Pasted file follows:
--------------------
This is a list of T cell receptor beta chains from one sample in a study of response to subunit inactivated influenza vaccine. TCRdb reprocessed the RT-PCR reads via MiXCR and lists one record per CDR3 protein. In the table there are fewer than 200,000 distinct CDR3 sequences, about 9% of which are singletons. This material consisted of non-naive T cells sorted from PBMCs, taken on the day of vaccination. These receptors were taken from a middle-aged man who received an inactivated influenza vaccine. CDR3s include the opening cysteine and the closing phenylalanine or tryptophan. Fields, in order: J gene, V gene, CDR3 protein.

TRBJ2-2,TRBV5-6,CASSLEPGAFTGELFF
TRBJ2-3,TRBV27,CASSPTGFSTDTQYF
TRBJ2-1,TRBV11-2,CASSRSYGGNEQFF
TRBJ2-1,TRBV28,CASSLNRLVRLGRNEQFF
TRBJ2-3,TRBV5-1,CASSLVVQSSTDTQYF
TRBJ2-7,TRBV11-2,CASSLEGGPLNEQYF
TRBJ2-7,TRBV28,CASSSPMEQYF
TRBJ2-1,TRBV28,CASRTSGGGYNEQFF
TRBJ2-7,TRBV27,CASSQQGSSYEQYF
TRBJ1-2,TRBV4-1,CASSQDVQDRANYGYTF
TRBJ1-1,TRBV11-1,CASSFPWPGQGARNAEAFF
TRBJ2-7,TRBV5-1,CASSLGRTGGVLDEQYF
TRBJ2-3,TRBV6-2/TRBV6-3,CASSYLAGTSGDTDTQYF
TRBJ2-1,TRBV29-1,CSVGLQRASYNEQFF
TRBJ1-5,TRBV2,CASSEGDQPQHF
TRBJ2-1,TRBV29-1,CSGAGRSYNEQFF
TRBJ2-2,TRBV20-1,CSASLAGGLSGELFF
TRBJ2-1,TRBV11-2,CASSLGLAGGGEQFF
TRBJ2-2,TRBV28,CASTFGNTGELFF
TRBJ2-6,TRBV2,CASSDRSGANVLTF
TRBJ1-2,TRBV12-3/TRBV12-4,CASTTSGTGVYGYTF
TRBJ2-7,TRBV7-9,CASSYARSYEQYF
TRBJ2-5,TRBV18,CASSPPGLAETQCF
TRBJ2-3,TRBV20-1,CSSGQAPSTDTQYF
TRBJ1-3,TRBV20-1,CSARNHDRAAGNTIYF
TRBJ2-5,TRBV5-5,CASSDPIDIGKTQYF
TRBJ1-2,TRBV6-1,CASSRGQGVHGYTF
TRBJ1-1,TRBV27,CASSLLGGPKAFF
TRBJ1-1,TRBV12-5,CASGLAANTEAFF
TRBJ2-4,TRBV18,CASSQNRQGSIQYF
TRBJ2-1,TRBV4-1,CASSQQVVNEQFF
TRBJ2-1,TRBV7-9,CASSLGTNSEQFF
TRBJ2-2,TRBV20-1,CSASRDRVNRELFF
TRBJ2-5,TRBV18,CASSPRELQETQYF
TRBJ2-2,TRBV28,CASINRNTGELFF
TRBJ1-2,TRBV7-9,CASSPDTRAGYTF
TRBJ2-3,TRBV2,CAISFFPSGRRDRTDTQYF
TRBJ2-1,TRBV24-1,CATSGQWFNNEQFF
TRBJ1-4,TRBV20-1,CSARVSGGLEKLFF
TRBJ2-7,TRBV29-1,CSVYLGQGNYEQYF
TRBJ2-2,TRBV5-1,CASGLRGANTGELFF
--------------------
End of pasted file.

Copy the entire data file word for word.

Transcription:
This is a list of T cell receptor beta chains from one sample in a study of response to subunit inactivated influenza vaccine. TCRdb reprocessed the RT-PCR reads via MiXCR and lists one record per CDR3 protein. In the table there are fewer than 200,000 distinct CDR3 sequences, about 9% of which are singletons. This material consisted of non-naive T cells sorted from PBMCs, taken on the day of vaccination. These receptors were taken from a middle-aged man who received an inactivated influenza vaccine. CDR3s include the opening cysteine and the closing phenylalanine or tryptophan. Fields, in order: J gene, V gene, CDR3 protein.

TRBJ2-2,TRBV5-6,CASSLEPGAFTGELFF
TRBJ2-3,TRBV27,CASSPTGFSTDTQYF
TRBJ2-1,TRBV11-2,CASSRSYGGNEQFF
TRBJ2-1,TRBV28,CASSLNRLVRLGRNEQFF
TRBJ2-3,TRBV5-1,CASSLVVQSSTDTQYF
TRBJ2-7,TRBV11-2,CASSLEGGPLNEQYF
TRBJ2-7,TRBV28,CASSSPMEQYF
TRBJ2-1,TRBV28,CASRTSGGGYNEQFF
TRBJ2-7,TRBV27,CASSQQGSSYEQYF
TRBJ1-2,TRBV4-1,CASSQDVQDRANYGYTF
TRBJ1-1,TRBV11-1,CASSFPWPGQGARNAEAFF
TRBJ2-7,TRBV5-1,CASSLGRTGGVLDEQYF
TRBJ2-3,TRBV6-2/TRBV6-3,CASSYLAGTSGDTDTQYF
TRBJ2-1,TRBV29-1,CSVGLQRASYNEQFF
TRBJ1-5,TRBV2,CASSEGDQPQHF
TRBJ2-1,TRBV29-1,CSGAGRSYNEQFF
TRBJ2-2,TRBV20-1,CSASLAGGLSGELFF
TRBJ2-1,TRBV11-2,CASSLGLAGGGEQFF
TRBJ2-2,TRBV28,CASTFGNTGELFF
TRBJ2-6,TRBV2,CASSDRSGANVLTF
TRBJ1-2,TRBV12-3/TRBV12-4,CASTTSGTGVYGYTF
TRBJ2-7,TRBV7-9,CASSYARSYEQYF
TRBJ2-5,TRBV18,CASSPPGLAETQCF
TRBJ2-3,TRBV20-1,CSSGQAPSTDTQYF
TRBJ1-3,TRBV20-1,CSARNHDRAAGNTIYF
TRBJ2-5,TRBV5-5,CASSDPIDIGKTQYF
TRBJ1-2,TRBV6-1,CASSRGQGVHGYTF
TRBJ1-1,TRBV27,CASSLLGGPKAFF
TRBJ1-1,TRBV12-5,CASGLAANTEAFF
TRBJ2-4,TRBV18,CASSQNRQGSIQYF
TRBJ2-1,TRBV4-1,CASSQQVVNEQFF
TRBJ2-1,TRBV7-9,CASSLGTNSEQFF
TRBJ2-2,TRBV20-1,CSASRDRVNRELFF
TRBJ2-5,TRBV18,CASSPRELQETQYF
TRBJ2-2,TRBV28,CASINRNTGELFF
TRBJ1-2,TRBV7-9,CASSPDTRAGYTF
TRBJ2-3,TRBV2,CAISFFPSGRRDRTDTQYF
TRBJ2-1,TRBV24-1,CATSGQWFNNEQFF
TRBJ1-4,TRBV20-1,CSARVSGGLEKLFF
TRBJ2-7,TRBV29-1,CSVYLGQGNYEQYF
TRBJ2-2,TRBV5-1,CASGLRGANTGELFF